Colorado voters have approved an amendment to their state’s constitution that completely abolishes slavery — by stripping out language that still exists in the 13th Amendment to the U.S. Constitution, which bans slavery and servitude “except as a punishment.”
Amendment A answered the question: “Shall there be an amendment to the Colorado constitution that prohibits slavery and involuntary servitude as punishment for a crime and thereby prohibits slavery and involuntary servitude in all circumstances?”
The amendment was put on the ballot with overwhelming bipartisan support from Colorado’s lawmakers. It will change Article II, Section 26 of the state’s constitution, which has stated for more than 100 years: “Slavery prohibited. There shall never be in this state either slavery or involuntary servitude, except as a punishment for crime, whereof the party shall have been duly convicted.”
The new version will shorten that second sentence to say, “There shall never be in this state either slavery or involuntary servitude.”
Explaining the debate over the now-approved amendment, member station Colorado Public Radio reports:
“Proponents, including Abolish Slavery Colorado, argue that the state constitution should be updated because it represents a time when not all people were seen as human beings or treated with dignity. Opponents say the change could result in legal uncertainty around current prisoner work practices in the state.”
Tuesday’s vote showed 65 percent in favor of the amendment, with 35 percent opposed, according to the Colorado secretary of state’s election tally at 12 p.m. ET Wednesday. The result was well clear of the 55 percent required to pass an amendment.
Colorado’s original language closely mirrored the 13th Amendment to the U.S. Constitution. As ratified in 1865, that amendment states: “Neither slavery nor involuntary servitude, except as a punishment for crime whereof the party shall have been duly convicted, shall exist within the United States, or any place subject to their jurisdiction.”
This was the second time Colorado voters have considered the issue. A similar measure was offered in 2016, but the language on that year’s ballot was deemed too convoluted. Some voters said they weren’t sure whether a “yes” or “no” vote meant they were for or against striking the exception clause.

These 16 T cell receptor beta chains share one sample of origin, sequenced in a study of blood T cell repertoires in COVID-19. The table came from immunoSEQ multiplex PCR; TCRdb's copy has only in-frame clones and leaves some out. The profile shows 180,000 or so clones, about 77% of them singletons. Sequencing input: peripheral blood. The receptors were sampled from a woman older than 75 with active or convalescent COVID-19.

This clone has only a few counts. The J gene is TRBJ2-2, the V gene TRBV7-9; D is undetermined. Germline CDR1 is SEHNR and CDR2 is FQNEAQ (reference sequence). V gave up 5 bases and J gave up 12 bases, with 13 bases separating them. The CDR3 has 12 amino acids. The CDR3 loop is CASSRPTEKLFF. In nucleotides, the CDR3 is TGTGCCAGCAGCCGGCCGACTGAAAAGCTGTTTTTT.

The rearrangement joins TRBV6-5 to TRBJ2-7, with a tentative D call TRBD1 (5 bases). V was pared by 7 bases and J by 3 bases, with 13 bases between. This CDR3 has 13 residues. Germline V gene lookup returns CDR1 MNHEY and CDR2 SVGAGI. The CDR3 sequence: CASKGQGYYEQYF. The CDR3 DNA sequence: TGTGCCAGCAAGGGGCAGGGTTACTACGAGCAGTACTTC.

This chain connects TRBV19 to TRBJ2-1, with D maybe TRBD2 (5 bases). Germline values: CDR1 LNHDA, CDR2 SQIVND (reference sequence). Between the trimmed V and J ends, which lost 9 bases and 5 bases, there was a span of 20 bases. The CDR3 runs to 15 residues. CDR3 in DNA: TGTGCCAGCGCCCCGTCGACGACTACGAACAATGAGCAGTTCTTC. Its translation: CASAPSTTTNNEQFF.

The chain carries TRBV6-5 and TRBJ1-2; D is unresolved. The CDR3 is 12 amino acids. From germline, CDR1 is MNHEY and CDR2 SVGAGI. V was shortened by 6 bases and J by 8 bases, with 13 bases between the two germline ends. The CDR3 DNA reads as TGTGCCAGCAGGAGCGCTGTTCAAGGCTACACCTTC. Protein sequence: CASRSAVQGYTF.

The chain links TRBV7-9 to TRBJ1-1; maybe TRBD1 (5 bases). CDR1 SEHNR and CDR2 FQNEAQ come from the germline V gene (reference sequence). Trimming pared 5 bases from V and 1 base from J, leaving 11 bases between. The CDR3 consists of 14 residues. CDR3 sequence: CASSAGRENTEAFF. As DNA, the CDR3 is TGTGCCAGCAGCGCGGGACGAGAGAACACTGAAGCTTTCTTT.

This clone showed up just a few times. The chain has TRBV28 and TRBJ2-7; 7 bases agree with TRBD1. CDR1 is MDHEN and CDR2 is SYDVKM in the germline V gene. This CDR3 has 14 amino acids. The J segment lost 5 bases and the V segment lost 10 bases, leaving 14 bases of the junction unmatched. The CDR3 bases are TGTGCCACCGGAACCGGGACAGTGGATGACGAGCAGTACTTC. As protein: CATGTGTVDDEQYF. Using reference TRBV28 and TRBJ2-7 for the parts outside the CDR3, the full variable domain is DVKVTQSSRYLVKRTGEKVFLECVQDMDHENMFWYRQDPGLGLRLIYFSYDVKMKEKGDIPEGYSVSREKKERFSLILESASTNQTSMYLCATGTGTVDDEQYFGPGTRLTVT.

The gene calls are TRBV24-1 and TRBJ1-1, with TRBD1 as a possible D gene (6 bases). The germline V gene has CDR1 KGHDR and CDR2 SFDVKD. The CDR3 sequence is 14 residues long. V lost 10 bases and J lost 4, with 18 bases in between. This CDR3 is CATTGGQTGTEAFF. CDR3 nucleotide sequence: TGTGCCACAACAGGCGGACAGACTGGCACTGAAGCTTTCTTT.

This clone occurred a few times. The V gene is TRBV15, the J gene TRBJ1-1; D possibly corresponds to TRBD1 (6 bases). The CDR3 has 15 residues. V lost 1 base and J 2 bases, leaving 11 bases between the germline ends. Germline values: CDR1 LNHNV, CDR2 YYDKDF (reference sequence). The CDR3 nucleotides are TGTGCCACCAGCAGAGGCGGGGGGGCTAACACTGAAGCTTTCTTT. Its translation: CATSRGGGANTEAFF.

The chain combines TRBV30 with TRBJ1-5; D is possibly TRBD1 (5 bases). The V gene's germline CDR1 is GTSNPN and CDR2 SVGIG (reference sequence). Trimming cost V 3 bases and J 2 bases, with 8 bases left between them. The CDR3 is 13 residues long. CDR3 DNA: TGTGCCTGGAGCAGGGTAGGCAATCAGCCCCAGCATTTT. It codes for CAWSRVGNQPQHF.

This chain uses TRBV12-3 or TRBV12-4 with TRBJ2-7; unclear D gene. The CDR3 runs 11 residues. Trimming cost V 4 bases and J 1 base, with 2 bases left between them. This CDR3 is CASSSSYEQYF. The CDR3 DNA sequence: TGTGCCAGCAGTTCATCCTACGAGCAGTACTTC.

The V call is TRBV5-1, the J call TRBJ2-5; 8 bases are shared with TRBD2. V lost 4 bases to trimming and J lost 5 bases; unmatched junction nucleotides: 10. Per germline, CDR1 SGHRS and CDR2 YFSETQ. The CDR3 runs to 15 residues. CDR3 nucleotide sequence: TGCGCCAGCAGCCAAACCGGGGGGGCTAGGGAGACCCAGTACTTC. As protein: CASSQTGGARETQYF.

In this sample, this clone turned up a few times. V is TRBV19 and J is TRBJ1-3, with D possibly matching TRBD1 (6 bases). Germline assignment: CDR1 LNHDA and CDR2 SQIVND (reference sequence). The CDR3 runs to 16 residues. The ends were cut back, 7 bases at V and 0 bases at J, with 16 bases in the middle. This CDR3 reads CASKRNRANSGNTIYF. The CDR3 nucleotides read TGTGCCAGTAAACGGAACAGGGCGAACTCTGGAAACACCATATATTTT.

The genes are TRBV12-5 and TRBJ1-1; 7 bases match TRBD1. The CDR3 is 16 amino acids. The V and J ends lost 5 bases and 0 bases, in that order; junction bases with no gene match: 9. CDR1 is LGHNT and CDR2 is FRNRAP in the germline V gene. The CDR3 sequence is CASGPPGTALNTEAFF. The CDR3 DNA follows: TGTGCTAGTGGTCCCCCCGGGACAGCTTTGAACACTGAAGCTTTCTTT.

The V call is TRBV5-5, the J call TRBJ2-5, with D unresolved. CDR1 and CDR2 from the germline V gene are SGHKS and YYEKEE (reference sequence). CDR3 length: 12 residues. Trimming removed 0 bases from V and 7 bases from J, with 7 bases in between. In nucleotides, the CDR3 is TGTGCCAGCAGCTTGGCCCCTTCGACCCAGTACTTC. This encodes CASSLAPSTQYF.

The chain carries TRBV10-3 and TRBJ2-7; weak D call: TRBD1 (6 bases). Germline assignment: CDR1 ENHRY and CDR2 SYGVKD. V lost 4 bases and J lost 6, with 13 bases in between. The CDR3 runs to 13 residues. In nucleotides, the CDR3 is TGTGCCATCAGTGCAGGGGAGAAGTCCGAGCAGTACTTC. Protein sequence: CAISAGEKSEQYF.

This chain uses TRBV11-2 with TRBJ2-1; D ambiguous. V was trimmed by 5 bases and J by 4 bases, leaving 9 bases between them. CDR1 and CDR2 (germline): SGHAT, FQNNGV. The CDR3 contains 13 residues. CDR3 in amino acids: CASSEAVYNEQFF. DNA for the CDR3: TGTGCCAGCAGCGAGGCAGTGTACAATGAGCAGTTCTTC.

Critics of the amendment have also said it “could interfere with prison labor for things like fighting wildfires,” as member station KUNC reported. The measure’s backers say such programs wouldn’t be affected because inmates voluntarily agree to take part.
Ahead of Tuesday’s vote, the Colorado chapter of the American Civil Liberties Union issued a call to approve Amendment A that said:
“After the Civil War, many states, mostly former slave states, immediately exploited the 13th Amendment loophole allowing slavery and involuntary servitude as a punishment for crime. Many former slaves were arrested and then put back into slave labor conditions through convict leasing, a lucrative practice that generated more than 70 percent of total state revenues for the state of Alabama in 1898. From the 1920s through 1941, convict leasing was gradually eliminated through state laws and by presidential executive order. The constitutional loophole, however, was never removed.”
Constitutional law scholar Richard B. Collins, a professor at the University of Colorado-Boulder’s law school, offers a different reading, calling it specious to say that the original state amendment endorsed slavery.
“Colorado’s provision is a virtual copy of the 13th Amendment,” Collins said in an email to NPR, “and there is no reason to think that those who adopted our state constitution intended anything different from the federal original.”
Noting lawmakers who pushed for the 13th Amendment, Collins says, “The heroes of the abolition movement did it: Lincoln, Thaddeus Stevens, Benjamin Wade, John Bingham. Is it plausible that they intended to allow slavery in prisons?”
In terms of the potential legal impact of Amendment A, Collins said, “Of course prisoners’ lawsuits will invoke this measure to advance claims against our prisons.”
The question now, he added, is “what will our courts do with that?”
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